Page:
Carl Edwards, Greg Biffle and the Uncertain Future of Roush Fenway Racing

Jerry Bonkowski@@jerrybonkowskiFeatured ColumnistJune 1, 2014

Do Greg Biffle (left) and Carl Edwards stay or leave Roush Fenway Racing after the 2014 season?
Do Greg Biffle (left) and Carl Edwards stay or leave Roush Fenway Racing after the 2014 season?Jared C. Tilton/Getty Images

The respective futures of Carl Edwards, Greg Biffle and Roush Fenway Racing will be decided in the coming months, if not weeks.

Edwards and Biffle are two of the most prized Sprint Cup free agents potentially available, their respective contracts with RFR due to expire at the end of this season.

Edwards has not said if he'll be back with RFR or will go to another team. There are more than enough stories online that indicate the latter, but up to this point Cousin Carl has been mum about where he'll spend the next three or more seasons.

Biffle's future is also unclear. While he's expressed a desire to remain with RFR, there's no guarantee that will play out.

Edwards is prime real estate. He could immediately help any number of teams, including Joe Gibbs Racing (especially if it expands to four teams for 2015), Team Penske, even potentially Richard Childress Racing.

Biffle, meanwhile, seems to have his future tied to where Edwards goes. If Edwards follows Matt Kenseth's lead by leaving RFR—Kenseth left the organization after 2012 and has rejuvenated his career since with JGR—it could convince Biffle to remain with RFR as its No. 1 driver (which Edwards has become by default).

Or Biffle could be the beneficiary of Edwards' crumbs. In other words, whatever team or teams Edwards decides to forego would become prime candidates for Biffle's talents.

Right now, only two things are certain for RFR, and neither is a lock for a Sprint Cup championship anytime soon.

First, Ricky Stenhouse Jr. will remain in the RFR fold through 2015. Even if Edwards and Biffle depart, Stenhouse will be back for at least one more season.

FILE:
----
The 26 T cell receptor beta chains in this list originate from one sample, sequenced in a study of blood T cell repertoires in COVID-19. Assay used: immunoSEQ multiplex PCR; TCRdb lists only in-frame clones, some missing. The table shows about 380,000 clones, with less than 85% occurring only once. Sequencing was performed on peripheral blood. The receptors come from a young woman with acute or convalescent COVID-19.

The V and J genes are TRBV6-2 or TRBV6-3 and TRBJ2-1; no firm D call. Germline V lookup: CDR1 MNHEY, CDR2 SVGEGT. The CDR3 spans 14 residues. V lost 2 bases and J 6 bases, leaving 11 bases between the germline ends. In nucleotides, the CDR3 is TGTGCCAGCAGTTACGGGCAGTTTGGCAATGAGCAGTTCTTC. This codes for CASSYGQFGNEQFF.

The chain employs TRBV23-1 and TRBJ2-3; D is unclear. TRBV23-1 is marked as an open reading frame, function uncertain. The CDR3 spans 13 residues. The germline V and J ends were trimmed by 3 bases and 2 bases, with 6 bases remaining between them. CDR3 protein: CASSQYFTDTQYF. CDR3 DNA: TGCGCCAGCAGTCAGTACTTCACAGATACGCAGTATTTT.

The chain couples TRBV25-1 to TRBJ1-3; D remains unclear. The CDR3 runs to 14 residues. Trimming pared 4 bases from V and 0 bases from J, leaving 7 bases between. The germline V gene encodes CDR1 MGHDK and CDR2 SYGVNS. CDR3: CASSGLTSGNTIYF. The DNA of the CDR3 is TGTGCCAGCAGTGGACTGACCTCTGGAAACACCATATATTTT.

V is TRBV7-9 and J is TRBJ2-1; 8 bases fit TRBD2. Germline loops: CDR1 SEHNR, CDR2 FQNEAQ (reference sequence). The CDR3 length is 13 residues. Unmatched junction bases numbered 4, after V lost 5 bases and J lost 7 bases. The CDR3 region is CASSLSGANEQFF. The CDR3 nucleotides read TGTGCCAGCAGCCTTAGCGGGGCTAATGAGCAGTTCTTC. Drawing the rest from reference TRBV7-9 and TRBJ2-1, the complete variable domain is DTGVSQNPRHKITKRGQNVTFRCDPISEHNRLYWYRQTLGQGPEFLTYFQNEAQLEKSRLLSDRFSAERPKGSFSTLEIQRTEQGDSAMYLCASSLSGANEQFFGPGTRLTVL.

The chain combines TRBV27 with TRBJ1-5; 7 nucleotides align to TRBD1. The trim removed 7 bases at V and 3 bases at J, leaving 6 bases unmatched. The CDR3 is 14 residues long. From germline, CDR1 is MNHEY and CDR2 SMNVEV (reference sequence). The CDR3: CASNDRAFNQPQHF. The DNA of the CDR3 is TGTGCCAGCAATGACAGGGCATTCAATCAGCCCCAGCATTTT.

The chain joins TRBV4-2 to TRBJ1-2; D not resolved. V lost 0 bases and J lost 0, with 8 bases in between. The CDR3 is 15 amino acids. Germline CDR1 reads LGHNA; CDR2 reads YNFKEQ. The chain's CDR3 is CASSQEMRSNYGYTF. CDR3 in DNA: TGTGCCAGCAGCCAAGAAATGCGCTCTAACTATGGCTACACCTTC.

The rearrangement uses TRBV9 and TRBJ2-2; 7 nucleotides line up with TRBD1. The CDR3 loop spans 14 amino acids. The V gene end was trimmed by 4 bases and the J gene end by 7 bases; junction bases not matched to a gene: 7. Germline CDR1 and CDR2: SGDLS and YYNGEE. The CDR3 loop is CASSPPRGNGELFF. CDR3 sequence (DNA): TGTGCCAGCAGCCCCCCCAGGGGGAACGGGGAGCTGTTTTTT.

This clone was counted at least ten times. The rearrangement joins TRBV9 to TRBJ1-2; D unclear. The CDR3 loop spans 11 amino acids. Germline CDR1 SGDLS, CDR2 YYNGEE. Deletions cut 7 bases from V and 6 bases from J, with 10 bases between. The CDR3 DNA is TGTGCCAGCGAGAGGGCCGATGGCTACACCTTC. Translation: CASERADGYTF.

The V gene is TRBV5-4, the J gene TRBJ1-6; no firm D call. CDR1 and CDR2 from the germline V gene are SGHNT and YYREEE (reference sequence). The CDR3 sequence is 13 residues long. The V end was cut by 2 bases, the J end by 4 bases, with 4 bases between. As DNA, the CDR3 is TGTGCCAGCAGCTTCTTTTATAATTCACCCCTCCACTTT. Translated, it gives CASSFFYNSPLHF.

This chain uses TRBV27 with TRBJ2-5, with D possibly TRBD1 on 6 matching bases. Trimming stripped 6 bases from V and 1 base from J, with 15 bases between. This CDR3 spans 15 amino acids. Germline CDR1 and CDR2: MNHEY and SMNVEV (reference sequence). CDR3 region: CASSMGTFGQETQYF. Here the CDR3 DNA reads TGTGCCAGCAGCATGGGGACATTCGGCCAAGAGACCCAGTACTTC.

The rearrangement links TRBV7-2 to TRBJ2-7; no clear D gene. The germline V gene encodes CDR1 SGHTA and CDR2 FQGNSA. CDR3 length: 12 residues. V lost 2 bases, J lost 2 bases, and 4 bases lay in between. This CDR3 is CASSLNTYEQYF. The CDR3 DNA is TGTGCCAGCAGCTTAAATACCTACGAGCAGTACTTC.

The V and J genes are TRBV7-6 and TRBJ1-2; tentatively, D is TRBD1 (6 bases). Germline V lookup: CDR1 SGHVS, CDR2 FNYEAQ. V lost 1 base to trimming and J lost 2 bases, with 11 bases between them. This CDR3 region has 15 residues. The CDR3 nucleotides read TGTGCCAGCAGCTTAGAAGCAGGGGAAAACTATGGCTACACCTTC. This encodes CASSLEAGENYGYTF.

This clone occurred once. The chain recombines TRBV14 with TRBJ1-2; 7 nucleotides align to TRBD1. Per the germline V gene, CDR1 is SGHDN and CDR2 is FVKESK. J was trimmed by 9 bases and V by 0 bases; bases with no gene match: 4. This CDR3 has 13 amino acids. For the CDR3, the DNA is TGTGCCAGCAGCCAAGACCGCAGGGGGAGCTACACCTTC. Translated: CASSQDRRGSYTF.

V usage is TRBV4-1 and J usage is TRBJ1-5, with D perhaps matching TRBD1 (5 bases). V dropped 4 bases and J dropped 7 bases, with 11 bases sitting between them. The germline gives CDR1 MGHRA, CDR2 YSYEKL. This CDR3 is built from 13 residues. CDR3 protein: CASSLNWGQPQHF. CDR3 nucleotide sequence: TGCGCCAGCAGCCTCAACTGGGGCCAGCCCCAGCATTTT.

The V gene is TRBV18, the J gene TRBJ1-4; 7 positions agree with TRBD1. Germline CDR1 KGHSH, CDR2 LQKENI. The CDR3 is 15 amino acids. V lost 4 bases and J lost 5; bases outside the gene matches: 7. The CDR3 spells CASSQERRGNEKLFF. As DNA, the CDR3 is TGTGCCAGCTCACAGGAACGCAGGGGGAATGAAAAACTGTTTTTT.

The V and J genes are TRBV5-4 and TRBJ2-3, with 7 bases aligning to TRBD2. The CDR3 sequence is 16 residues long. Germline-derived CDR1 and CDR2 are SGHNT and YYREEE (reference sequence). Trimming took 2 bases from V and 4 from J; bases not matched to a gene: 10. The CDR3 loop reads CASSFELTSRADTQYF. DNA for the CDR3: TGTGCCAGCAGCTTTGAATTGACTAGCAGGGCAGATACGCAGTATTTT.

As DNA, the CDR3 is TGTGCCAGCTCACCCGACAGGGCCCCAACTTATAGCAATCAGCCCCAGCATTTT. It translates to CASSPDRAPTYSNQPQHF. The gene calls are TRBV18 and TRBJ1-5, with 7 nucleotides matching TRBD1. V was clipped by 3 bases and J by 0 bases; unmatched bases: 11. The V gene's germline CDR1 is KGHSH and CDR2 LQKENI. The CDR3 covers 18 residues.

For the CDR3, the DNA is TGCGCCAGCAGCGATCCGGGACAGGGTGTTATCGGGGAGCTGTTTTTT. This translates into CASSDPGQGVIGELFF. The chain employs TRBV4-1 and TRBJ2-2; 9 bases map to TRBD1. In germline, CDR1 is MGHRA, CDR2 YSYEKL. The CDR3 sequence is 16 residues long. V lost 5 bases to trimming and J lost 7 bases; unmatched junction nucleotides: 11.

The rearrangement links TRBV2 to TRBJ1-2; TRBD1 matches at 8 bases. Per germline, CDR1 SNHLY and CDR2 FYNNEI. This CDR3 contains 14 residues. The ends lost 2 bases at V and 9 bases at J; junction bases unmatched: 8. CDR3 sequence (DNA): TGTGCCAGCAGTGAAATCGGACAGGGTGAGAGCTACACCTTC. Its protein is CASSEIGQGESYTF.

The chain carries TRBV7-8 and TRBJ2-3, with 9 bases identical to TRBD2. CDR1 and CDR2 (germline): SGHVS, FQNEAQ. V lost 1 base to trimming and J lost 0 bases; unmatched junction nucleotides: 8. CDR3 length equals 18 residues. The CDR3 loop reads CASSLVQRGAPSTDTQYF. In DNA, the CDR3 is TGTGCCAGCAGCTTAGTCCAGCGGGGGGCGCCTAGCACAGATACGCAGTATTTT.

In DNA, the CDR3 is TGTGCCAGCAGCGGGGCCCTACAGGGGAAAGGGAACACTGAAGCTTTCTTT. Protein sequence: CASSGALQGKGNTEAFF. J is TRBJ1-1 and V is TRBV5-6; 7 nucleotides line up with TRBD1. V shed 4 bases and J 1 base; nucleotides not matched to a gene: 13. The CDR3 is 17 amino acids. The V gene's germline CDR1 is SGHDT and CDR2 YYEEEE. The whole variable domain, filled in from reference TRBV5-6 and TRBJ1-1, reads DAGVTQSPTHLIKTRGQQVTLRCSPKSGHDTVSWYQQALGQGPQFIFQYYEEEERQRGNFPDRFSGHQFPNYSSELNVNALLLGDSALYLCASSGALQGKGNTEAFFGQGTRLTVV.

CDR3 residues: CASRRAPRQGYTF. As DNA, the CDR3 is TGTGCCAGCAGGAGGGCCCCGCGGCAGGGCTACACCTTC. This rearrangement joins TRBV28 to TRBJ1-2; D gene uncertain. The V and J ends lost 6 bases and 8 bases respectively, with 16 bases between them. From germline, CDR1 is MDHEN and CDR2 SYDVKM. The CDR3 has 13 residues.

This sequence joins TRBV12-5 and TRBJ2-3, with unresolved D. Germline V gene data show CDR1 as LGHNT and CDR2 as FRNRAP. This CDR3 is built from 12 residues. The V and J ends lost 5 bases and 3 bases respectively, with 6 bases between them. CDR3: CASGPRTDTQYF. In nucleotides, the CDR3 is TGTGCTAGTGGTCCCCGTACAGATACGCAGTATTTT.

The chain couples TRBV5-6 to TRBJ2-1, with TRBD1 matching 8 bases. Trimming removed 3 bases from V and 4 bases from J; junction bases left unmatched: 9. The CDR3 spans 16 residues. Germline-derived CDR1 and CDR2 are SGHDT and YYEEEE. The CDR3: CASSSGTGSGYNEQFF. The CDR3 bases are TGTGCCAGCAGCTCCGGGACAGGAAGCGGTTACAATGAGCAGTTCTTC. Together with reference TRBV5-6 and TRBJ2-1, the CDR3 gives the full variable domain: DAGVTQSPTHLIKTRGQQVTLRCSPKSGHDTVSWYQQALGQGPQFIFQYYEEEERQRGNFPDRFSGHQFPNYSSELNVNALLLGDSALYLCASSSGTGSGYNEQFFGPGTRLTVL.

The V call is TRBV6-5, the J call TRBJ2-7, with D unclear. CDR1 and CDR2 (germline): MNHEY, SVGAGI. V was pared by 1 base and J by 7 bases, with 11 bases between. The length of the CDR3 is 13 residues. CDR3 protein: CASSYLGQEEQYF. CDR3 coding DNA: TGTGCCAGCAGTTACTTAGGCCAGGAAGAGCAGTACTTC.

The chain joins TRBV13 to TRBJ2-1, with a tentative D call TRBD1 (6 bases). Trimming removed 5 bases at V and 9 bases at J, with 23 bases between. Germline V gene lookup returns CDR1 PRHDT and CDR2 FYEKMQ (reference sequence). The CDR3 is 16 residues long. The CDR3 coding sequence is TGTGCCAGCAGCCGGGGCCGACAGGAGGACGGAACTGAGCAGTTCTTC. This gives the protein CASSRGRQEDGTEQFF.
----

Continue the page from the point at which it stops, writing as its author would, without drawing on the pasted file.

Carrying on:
Second, with the recent signing of Trevor Bayne to drive the legendary No. 6 Ford Fusion in the Sprint Cup Series in 2015, RFR gets a past Daytona 500 winner. But Bayne won't likely be Cup championship material for at least a couple years, if not longer.

Does RFR primary team owner Jack Roush want to go into 2015 with two youngsters as his lead drivers?

And what if both Edwards and Biffle depart? Who fills the third car in the Roush stable? Frankly, there are really no other free agents available that would even come close to filling Edwards' or Biffle's firesuits.

There's no question Roush is a demanding team owner. He expects perfection, stresses total commitment and demands loyalty.

But Roush has also lost a number of good-to-great drivers over the last decade. He lost Kurt Busch just one season after he won the inaugural Nextel Cup championship, along with Jeff Burton, Mark Martin and Kenseth, downsized David Ragan and let Jamie McMurray go back to Chip Ganassi Racing.

And at the same time, how many Cup championships has Roush won since Kenseth won in 2003 and Busch in 2004?

That would be a big fat zero.

Sure, Edwards came close in 2011, tying Tony Stewart for the championship, only to lose out by virtue of the first tiebreaker, the number of wins for both drivers.

Stewart won the title by virtue of his five wins—all in that year's Chase for the Sprint Cup—to only one win by Edwards.

And speaking of wins, that could be one of the biggest reasons why Edwards and Biffle may go elsewhere, and why few other candidates may be eager to replace them at RFR.

Consider this: In the three seasons since Edwards and Biffle both re-upped with RFR for 2012 through this season, they've managed seven combined wins across 84 races (not including Sunday's race at Dover), and that includes just one thus far this season (by Edwards).

For clarification, that does not include Kenseth's three wins in 2012 before he jumped ship for Toyota in 2013.

By comparison, Team Penske has amassed 10 wins—including three thus far this season—and the 2012 Sprint Cup championship (although that title and five wins by Brad Keselowski in 2012 were powered by Dodge; Penske didn't join Ford until 2013).

Extrapolate that a bit more: Chevrolet has earned 37 combined wins since 2012 and Toyota 26.

As for Ford? The blue oval has just 16 wins since the start of the 2012 season.

And Dodge had five wins in its final season in Sprint Cup in 2012.

If you were Edwards and Biffle, driving for a team that has had 10 fewer wins than Toyota and 21 wins fewer than Chevy, would you want to stay with RFR and Ford?

While we'd love to see Edwards and Biffle stay with RFR, the numbers don't necessarily compute.

Follow me on Twitter @JerryBonkowski


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